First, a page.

I'm the Journal-World's Kansas University and higher education reporter. Most of my time is (easily) spent covering all things newsworthy happening on KU's 25,000-student main campus here in Lawrence — from unusual or groundbreaking research, to multi-million dollar construction projects, to policies affecting student safety or academic success. I also cover the Kansas Board of Regents in Topeka, Haskell Indian Nations University (the sole four-year university run by the federal Bureau of Indian Education, attended by tribe members from across the United States) in Lawrence, plus highlights from the KU Medical Center and KU Hospital in Kansas City, Kan.
For KU news, find all the Journal-World's recent stories at ljworld.com/news/education/ku, check out my Heard on the Hill blog, and follow @LJW_KU on Twitter. Follow me on Twitter @saramarieshep.
Previously, I was a crime and courts reporter for The Kansas City Star, where I covered untimely death or destruction most every day for a few years, everything from quadruple homicides to massive chemical fires. I’ve also covered suburban city government and schools for The Star and The Shawnee Dispatch, a weekly paper just up the road. My first beat at the Journal-World was features, covering food, arts and entertainment.
I'm originally from Emporia, but my family goes way back in Lawrence and at KU. I had ancestors living here when William Quantrill sacked the town in 1863 (they survived the massacre, probably thanks to being politically insignificant German immigrants). I’m also a fourth-generation KU grad, led by my great grandfather, who got his undergraduate and law degrees from KU. I majored in journalism, art history and French, and in case any of you fellow KU journos were wondering, my reporting beat on The University Daily Kansan was campus police. I'm occasionally asked whether covering the KU beat means I get in free to basketball games. It does not. My most covet-worthy power as KU reporter is a campus parking pass.
To reach me, call 785-832-7187 or send email to firstname.lastname@example.org.
A year ago Austin Barone was catching his breath after a 21-hour semester, his last at the University of Kansas. Heading into this year’s industry sales season — Barone leaves Friday for the American Football Coaches Association convention — Just Play Sports Solutions has clients nationwide from high school to at least one pro team, a board of directors with semi-celebrity names, and an optimistic outlook.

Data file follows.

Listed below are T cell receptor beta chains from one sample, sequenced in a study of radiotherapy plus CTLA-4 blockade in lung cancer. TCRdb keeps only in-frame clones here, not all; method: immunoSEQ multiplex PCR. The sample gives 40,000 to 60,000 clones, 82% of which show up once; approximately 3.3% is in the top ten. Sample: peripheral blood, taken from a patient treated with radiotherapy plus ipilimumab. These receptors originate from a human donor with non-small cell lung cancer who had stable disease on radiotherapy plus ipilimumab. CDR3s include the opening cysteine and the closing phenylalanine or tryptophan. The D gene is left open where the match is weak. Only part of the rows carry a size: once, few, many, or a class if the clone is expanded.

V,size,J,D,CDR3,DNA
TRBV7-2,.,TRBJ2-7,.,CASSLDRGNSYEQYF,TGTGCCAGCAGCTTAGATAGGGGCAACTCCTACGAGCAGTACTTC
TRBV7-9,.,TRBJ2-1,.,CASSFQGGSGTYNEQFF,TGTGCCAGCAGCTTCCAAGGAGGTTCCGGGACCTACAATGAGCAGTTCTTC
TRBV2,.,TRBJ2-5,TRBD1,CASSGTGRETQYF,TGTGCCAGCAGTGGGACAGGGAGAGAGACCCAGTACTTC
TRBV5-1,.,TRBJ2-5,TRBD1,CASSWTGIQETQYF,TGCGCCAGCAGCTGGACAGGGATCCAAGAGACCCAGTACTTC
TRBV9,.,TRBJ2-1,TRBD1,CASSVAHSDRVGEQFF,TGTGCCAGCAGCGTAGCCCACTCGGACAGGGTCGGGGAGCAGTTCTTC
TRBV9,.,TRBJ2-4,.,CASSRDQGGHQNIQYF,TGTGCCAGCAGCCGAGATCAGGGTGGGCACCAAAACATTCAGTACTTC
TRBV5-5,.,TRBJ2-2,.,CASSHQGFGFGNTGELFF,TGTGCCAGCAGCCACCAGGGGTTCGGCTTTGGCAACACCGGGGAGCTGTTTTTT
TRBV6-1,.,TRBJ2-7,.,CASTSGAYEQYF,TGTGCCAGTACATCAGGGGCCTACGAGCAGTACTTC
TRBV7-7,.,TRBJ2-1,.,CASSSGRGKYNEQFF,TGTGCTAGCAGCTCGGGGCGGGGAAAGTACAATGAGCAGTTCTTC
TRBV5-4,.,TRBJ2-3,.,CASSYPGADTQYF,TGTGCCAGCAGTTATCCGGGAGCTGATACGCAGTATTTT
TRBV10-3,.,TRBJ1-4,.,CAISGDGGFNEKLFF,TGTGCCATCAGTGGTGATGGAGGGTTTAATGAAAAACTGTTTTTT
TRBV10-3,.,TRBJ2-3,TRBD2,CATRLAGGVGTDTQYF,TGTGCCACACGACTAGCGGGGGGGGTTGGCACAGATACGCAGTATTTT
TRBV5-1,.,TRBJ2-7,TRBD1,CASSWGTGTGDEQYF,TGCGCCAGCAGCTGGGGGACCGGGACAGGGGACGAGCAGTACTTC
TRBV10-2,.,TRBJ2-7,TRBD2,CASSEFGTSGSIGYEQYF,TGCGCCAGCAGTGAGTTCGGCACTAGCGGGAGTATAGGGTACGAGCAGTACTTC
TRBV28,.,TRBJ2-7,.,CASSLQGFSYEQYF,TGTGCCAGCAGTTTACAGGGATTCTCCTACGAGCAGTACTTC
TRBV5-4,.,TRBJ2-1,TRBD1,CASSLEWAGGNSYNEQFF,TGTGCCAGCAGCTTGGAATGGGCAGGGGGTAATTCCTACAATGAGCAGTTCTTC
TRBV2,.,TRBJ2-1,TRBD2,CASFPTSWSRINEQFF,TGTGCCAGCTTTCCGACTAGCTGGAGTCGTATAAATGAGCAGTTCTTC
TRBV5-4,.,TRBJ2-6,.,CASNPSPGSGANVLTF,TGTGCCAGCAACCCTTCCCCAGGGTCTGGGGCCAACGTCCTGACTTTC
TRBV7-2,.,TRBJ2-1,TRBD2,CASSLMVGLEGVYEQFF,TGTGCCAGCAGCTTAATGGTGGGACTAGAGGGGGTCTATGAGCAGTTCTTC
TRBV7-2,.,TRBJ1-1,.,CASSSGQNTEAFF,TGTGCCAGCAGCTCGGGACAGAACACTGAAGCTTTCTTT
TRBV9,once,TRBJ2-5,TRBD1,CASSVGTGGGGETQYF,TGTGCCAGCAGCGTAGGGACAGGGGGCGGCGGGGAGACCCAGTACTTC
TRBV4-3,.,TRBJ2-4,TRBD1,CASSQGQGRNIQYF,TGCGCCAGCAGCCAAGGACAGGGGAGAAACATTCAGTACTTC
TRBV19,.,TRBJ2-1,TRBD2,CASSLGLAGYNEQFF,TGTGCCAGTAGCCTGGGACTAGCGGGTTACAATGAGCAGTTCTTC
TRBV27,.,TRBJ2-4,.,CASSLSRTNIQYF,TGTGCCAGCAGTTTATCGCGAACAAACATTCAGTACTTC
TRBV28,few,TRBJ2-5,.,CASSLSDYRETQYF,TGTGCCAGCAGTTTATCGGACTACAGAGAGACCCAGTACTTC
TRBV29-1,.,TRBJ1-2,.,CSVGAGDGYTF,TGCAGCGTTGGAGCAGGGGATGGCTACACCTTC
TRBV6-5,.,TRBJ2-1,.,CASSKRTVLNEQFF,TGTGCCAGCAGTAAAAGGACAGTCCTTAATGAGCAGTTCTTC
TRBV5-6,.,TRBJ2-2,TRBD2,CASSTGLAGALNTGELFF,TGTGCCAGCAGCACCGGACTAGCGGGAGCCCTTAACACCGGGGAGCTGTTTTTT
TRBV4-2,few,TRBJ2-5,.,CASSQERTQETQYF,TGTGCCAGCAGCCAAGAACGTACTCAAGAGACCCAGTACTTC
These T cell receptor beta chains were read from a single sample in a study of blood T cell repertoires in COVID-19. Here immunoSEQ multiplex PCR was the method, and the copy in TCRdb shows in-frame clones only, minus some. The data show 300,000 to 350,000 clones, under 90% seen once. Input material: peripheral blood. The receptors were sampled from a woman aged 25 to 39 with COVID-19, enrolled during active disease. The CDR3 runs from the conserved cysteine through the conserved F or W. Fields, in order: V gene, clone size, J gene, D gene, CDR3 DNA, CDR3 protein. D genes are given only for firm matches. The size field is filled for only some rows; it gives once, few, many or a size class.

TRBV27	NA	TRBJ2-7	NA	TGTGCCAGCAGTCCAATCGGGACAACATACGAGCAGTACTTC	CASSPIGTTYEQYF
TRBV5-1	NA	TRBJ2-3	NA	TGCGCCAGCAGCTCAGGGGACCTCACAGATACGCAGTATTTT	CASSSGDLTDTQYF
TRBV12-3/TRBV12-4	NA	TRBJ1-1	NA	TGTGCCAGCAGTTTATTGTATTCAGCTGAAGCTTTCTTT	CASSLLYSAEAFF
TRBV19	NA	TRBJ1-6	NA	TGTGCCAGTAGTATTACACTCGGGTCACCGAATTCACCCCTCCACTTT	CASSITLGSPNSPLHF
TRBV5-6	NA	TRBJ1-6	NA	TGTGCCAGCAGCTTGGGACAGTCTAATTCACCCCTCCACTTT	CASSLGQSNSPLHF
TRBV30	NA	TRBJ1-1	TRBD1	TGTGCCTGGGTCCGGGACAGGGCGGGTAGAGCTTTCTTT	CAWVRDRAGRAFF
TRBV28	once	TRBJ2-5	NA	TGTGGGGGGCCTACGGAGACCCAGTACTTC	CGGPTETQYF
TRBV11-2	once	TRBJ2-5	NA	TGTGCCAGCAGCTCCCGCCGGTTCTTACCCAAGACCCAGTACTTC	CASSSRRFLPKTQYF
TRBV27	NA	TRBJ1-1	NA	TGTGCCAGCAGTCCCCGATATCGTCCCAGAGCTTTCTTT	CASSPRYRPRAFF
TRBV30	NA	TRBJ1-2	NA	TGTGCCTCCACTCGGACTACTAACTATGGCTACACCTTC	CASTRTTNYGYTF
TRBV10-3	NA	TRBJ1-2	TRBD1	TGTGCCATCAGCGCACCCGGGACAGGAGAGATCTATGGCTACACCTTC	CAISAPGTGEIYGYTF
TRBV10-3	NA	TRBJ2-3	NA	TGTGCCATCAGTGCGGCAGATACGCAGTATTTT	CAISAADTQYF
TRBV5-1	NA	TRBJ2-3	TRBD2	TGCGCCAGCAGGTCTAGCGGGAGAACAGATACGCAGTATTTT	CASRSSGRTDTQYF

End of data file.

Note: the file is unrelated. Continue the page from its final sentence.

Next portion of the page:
Four University of Kansas cheerleaders linked to a Snapchat post bearing the message “Kkk go trump” are no longer on the squad.
The alleged victim in the battery case against University of Kansas basketball player Carlton Bragg Jr. was released from jail over the weekend without being charged. Her case remains under review.
University of Kansas basketball player Carlton Bragg Jr. was arrested and charged with battery on Friday, after reportedly striking a woman and pushing her down the stairs. He pleaded not guilty later the same day.
Constitutional law experts say the University of Kansas may have acted too quickly in publicly disciplining four cheerleaders linked to a social media post that some people interpreted as racist. “This is a classic example of ready, fire, aim — they punished these kids before they had any evidence."
The University of Kansas has suspended four cheerleaders after a photo with the words “Kkk go trump” appeared on a cheerleader's Snapchat account.
A lot of University of Kansas men's basketball fans are walking a little farther and paying a little more to reach Allen Fieldhouse this season, prompted by ongoing construction and increasing demand for parking. The shuttle bus from park-and-ride lots to Allen Fieldhouse is no longer free, and it drops off riders farther away than previous years. Also, some Williams Fund donors' assigned lots are now farther away.
A University of Kansas football player who KU kicked off campus for allegedly sexually assaulting two women followed his former coach to another NCAA Division I football team. It appears that happened without the knowledge of the new school’s top athletics officials, though it’s unclear exactly what — if any — university policy lapses enabled it. In new court filings, KU says its actions aren’t to blame for the banished player’s ability to join the other school’s team. The school the player transferred to has since kicked him off the team, disciplined the coach and changed admission procedures to prevent something similar from happening again.
A woman who sued Kansas University, anonymously, for failing to properly address her sexual assault report came forward on Thursday.
Kansas University’s athletics budget is anticipated to go up about 5 percent next year, to a total of $90 million.